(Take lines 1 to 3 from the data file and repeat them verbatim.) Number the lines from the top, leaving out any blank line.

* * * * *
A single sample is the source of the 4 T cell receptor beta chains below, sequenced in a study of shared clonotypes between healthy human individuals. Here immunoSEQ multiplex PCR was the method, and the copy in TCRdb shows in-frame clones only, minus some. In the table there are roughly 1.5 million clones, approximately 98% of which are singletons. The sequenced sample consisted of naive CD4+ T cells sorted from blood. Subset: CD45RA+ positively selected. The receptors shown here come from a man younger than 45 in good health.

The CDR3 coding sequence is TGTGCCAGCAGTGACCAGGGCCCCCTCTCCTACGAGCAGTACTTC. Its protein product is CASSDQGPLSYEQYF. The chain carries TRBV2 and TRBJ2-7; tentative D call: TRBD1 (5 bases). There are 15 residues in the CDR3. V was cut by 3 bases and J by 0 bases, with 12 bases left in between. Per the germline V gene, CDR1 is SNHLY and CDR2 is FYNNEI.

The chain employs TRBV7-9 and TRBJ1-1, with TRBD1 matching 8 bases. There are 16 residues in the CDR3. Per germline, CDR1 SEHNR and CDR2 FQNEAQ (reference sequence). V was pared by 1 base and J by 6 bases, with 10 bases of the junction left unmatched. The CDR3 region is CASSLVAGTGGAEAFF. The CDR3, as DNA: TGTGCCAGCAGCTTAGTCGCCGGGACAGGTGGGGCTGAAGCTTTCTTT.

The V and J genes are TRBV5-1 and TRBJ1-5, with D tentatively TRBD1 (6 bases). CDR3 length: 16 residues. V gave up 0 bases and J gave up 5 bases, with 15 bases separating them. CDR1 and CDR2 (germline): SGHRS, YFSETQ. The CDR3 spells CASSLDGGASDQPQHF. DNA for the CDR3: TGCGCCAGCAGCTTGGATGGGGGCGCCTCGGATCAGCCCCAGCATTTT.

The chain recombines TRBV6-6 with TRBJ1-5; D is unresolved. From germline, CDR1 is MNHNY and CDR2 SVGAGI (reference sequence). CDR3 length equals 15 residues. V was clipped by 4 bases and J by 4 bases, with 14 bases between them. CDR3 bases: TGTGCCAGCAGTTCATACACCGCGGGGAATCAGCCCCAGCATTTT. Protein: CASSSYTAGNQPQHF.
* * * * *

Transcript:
A single sample is the source of the 4 T cell receptor beta chains below, sequenced in a study of shared clonotypes between healthy human individuals. Here immunoSEQ multiplex PCR was the method, and the copy in TCRdb shows in-frame clones only, minus some. In the table there are roughly 1.5 million clones, approximately 98% of which are singletons. The sequenced sample consisted of naive CD4+ T cells sorted from blood. Subset: CD45RA+ positively selected. The receptors shown here come from a man younger than 45 in good health.

The CDR3 coding sequence is TGTGCCAGCAGTGACCAGGGCCCCCTCTCCTACGAGCAGTACTTC. Its protein product is CASSDQGPLSYEQYF. The chain carries TRBV2 and TRBJ2-7; tentative D call: TRBD1 (5 bases). There are 15 residues in the CDR3. V was cut by 3 bases and J by 0 bases, with 12 bases left in between. Per the germline V gene, CDR1 is SNHLY and CDR2 is FYNNEI.

The chain employs TRBV7-9 and TRBJ1-1, with TRBD1 matching 8 bases. There are 16 residues in the CDR3. Per germline, CDR1 SEHNR and CDR2 FQNEAQ (reference sequence). V was pared by 1 base and J by 6 bases, with 10 bases of the junction left unmatched. The CDR3 region is CASSLVAGTGGAEAFF. The CDR3, as DNA: TGTGCCAGCAGCTTAGTCGCCGGGACAGGTGGGGCTGAAGCTTTCTTT.